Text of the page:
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Simple ways to teach math in the ECE classroom

If you've ever walked in the woods with toddlers or preschoolers, you've likely noticed them engaging with their environment - comparing rocks, rolling pine needles between their fingers, and stopping to smell the flowers. While an adult would likely pay no attention to rocks on the ground, toddlers might very well stop in their tracks to take a look at how the colors, shapes, sizes, and textures vary. 

Young children are generally eager to explore the objects they stumble across as they go about their day. Knowing this, ECE teachers can facilitate hands-on learning experiences that help students develop rudimentary math skills and understanding that will serve as building blocks for more complex concepts down the road.

There are a multitude of ways to incorporate math in your toddler or preschool curriculum. Here are some methods to try:

Bring nature indoors
Rocks, pinecones, leaves, and flowers are obvious science teaching tools, but many educators don't realize that objects from nature can be used for math activities as well.

When it's not possible to bring preschoolers outdoors, bring objects from nature inside.When it's not possible to bring preschoolers outdoors, bring objects from nature inside.

According to Professor Emerita Lilian Katz, early learners fare best when they engage in explorative play that satisfies their desire to analyze, hypothesize, and predict. The Boston Children's Museum's STEM Sprouts Teaching Guide recommends asking "what" questions - they build kids' observation and communication skills - and avoiding "why" questions as they indicate to the child that there is only one correct answer.

What does this look like in practice? You could present an ant farm and ask the children a number of "what" questions to facilitate discussion:

  • "What do the ants look like?" (analyze)
  • "What do you think the ants are doing?" (hypothesize)
  • "What might happen if we put a small dish of water inside?" (predict)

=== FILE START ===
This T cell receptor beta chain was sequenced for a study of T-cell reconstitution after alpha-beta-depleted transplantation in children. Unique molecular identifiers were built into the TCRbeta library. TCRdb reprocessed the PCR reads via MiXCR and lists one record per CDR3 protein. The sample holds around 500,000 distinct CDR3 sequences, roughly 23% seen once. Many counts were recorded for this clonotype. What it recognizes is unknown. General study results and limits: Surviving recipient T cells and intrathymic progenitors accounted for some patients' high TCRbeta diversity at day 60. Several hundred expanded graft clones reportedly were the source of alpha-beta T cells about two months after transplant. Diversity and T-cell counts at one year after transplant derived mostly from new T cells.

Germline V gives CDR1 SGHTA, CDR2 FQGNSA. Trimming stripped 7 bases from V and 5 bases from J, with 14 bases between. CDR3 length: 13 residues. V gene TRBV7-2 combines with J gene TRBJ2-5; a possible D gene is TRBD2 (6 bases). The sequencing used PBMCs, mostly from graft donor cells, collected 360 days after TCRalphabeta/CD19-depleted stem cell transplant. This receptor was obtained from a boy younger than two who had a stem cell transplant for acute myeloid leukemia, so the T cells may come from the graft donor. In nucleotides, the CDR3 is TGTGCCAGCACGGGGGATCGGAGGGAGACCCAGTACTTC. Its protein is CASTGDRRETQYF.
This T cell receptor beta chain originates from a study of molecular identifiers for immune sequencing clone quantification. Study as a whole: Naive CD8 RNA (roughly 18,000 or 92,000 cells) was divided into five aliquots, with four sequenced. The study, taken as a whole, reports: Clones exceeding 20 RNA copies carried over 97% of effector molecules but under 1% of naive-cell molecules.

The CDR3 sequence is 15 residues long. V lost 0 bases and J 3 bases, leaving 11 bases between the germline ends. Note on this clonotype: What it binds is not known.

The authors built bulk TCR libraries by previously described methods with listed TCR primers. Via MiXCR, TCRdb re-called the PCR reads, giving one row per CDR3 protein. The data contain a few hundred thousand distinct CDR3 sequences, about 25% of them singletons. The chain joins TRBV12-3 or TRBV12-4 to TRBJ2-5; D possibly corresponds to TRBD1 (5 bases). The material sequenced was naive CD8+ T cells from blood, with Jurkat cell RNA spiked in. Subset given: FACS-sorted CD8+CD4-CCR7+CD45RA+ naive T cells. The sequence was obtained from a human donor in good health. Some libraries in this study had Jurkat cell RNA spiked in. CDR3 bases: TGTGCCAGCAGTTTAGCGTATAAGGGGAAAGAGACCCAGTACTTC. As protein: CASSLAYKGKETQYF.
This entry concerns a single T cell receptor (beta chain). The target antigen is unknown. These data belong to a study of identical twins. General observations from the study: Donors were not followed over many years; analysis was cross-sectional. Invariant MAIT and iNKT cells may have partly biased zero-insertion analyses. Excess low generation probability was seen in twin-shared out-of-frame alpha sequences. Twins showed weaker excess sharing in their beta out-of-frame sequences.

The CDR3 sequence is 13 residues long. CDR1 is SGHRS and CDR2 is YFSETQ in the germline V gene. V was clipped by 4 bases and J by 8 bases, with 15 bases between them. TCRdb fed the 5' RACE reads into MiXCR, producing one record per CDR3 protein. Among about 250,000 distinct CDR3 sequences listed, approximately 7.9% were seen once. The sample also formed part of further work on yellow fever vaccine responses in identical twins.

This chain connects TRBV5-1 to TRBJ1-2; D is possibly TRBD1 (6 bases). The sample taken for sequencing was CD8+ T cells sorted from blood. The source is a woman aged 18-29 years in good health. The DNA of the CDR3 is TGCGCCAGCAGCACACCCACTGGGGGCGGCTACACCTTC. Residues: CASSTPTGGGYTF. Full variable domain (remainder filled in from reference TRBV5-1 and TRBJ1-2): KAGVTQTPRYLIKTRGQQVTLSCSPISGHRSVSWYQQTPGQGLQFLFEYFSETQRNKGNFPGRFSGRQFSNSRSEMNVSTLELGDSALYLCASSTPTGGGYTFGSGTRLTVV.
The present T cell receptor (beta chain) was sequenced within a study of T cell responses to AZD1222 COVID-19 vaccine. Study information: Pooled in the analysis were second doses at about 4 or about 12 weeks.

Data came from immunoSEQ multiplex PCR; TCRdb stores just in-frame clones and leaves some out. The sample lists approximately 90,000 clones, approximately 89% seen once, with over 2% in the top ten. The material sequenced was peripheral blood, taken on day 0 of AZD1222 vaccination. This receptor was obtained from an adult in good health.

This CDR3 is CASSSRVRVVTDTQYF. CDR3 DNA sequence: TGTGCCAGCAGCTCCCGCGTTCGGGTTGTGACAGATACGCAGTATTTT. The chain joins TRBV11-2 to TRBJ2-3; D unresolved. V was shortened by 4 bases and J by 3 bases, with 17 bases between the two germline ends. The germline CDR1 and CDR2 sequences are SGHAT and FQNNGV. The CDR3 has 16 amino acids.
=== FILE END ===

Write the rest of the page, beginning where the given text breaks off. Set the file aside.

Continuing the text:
In observing the ants (or seashells, seeds, bugs, leaves, etc.), children explore concepts like shape, size, and movement, which may later help them understand geometry, according to Zero to Three.

Play with your food
There are a multitude of math skills you can address through food. Check out these food-based activities:

Lunch time is the perfect time for teaching ECE math skills like number sense, measurement and estimation.Lunch time is the perfect time for teaching ECE math skills like number sense, measurement, and estimation. 

To teach spatial sense: Have an indoor picnic! Lay a square blanket on the floor and talk about its square shape. Invite children to find other square-shaped items in the room. Consider serving round and square crackers, and comparing them side-by-side while asking open-ended questions like, "What do you notice when you look at these crackers?"

To teach measurement and estimation: Zero to Three recommends using yarn, paper or ribbon, however, strands of cooked spaghetti work just as well! Cut several pieces of spaghetti in different lengths and lay them flat. Introduce vocabulary words like "long" and "short." Have children arrange the strands from shortest to longest.

To teach number sense: Ask for help in distributing napkins or cookies - one item per person. Zero to Three explains that doing this helps young ones learn one-to-one correspondence. You could also ask children to distribute three carrots to each person while saying, "One for Jack, one for Jill ... "

Would you like to learn more about teaching math in your classroom? Consider taking ProSolutions Training's "Integrating Math and Science Into the ECE Classroom" course package.

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